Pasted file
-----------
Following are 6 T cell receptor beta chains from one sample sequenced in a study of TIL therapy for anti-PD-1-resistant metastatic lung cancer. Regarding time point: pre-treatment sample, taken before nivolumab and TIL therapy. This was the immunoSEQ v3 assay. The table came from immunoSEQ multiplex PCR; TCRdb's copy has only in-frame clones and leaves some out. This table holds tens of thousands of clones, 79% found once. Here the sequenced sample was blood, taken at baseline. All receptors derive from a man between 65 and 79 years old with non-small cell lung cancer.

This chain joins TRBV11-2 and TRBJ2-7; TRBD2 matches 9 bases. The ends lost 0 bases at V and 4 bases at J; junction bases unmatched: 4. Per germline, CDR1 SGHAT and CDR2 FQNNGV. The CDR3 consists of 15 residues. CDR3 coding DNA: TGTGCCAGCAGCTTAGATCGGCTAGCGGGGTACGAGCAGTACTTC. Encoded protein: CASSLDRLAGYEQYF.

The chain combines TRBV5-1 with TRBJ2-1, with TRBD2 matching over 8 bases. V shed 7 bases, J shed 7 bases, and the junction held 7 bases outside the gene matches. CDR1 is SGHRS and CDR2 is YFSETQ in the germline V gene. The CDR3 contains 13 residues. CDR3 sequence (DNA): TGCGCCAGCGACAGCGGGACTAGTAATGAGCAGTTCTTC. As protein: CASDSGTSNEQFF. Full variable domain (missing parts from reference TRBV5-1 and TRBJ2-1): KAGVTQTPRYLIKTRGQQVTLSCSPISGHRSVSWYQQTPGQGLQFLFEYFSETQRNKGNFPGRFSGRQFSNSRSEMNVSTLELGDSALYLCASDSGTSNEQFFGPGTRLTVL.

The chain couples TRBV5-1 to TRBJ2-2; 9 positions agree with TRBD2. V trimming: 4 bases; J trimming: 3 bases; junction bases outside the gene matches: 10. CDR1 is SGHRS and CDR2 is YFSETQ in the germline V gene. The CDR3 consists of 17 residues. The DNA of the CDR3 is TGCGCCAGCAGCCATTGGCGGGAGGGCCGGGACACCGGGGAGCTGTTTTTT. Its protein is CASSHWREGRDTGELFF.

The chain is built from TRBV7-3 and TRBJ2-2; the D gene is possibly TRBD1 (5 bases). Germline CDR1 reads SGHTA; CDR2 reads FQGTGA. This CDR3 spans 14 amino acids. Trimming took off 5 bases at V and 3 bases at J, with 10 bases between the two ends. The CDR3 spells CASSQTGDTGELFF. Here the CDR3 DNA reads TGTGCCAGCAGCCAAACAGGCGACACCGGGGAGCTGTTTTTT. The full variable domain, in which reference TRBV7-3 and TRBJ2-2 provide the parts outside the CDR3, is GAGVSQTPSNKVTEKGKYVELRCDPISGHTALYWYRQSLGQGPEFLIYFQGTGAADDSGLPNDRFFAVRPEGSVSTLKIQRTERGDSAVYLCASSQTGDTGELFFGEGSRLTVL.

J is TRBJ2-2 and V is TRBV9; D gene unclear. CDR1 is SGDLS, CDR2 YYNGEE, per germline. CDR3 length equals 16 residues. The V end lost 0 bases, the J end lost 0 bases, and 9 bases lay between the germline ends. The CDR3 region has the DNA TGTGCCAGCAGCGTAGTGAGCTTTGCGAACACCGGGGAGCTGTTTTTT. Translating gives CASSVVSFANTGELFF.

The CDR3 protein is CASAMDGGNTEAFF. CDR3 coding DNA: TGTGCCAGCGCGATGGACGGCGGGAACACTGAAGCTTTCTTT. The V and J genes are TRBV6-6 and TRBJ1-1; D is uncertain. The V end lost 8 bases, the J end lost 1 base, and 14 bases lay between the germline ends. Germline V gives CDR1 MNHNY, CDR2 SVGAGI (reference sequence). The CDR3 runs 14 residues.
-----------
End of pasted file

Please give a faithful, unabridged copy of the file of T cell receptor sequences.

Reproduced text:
Following are 6 T cell receptor beta chains from one sample sequenced in a study of TIL therapy for anti-PD-1-resistant metastatic lung cancer. Regarding time point: pre-treatment sample, taken before nivolumab and TIL therapy. This was the immunoSEQ v3 assay. The table came from immunoSEQ multiplex PCR; TCRdb's copy has only in-frame clones and leaves some out. This table holds tens of thousands of clones, 79% found once. Here the sequenced sample was blood, taken at baseline. All receptors derive from a man between 65 and 79 years old with non-small cell lung cancer.

This chain joins TRBV11-2 and TRBJ2-7; TRBD2 matches 9 bases. The ends lost 0 bases at V and 4 bases at J; junction bases unmatched: 4. Per germline, CDR1 SGHAT and CDR2 FQNNGV. The CDR3 consists of 15 residues. CDR3 coding DNA: TGTGCCAGCAGCTTAGATCGGCTAGCGGGGTACGAGCAGTACTTC. Encoded protein: CASSLDRLAGYEQYF.

The chain combines TRBV5-1 with TRBJ2-1, with TRBD2 matching over 8 bases. V shed 7 bases, J shed 7 bases, and the junction held 7 bases outside the gene matches. CDR1 is SGHRS and CDR2 is YFSETQ in the germline V gene. The CDR3 contains 13 residues. CDR3 sequence (DNA): TGCGCCAGCGACAGCGGGACTAGTAATGAGCAGTTCTTC. As protein: CASDSGTSNEQFF. Full variable domain (missing parts from reference TRBV5-1 and TRBJ2-1): KAGVTQTPRYLIKTRGQQVTLSCSPISGHRSVSWYQQTPGQGLQFLFEYFSETQRNKGNFPGRFSGRQFSNSRSEMNVSTLELGDSALYLCASDSGTSNEQFFGPGTRLTVL.

The chain couples TRBV5-1 to TRBJ2-2; 9 positions agree with TRBD2. V trimming: 4 bases; J trimming: 3 bases; junction bases outside the gene matches: 10. CDR1 is SGHRS and CDR2 is YFSETQ in the germline V gene. The CDR3 consists of 17 residues. The DNA of the CDR3 is TGCGCCAGCAGCCATTGGCGGGAGGGCCGGGACACCGGGGAGCTGTTTTTT. Its protein is CASSHWREGRDTGELFF.

The chain is built from TRBV7-3 and TRBJ2-2; the D gene is possibly TRBD1 (5 bases). Germline CDR1 reads SGHTA; CDR2 reads FQGTGA. This CDR3 spans 14 amino acids. Trimming took off 5 bases at V and 3 bases at J, with 10 bases between the two ends. The CDR3 spells CASSQTGDTGELFF. Here the CDR3 DNA reads TGTGCCAGCAGCCAAACAGGCGACACCGGGGAGCTGTTTTTT. The full variable domain, in which reference TRBV7-3 and TRBJ2-2 provide the parts outside the CDR3, is GAGVSQTPSNKVTEKGKYVELRCDPISGHTALYWYRQSLGQGPEFLIYFQGTGAADDSGLPNDRFFAVRPEGSVSTLKIQRTERGDSAVYLCASSQTGDTGELFFGEGSRLTVL.

J is TRBJ2-2 and V is TRBV9; D gene unclear. CDR1 is SGDLS, CDR2 YYNGEE, per germline. CDR3 length equals 16 residues. The V end lost 0 bases, the J end lost 0 bases, and 9 bases lay between the germline ends. The CDR3 region has the DNA TGTGCCAGCAGCGTAGTGAGCTTTGCGAACACCGGGGAGCTGTTTTTT. Translating gives CASSVVSFANTGELFF.

The CDR3 protein is CASAMDGGNTEAFF. CDR3 coding DNA: TGTGCCAGCGCGATGGACGGCGGGAACACTGAAGCTTTCTTT. The V and J genes are TRBV6-6 and TRBJ1-1; D is uncertain. The V end lost 8 bases, the J end lost 1 base, and 14 bases lay between the germline ends. Germline V gives CDR1 MNHNY, CDR2 SVGAGI (reference sequence). The CDR3 runs 14 residues.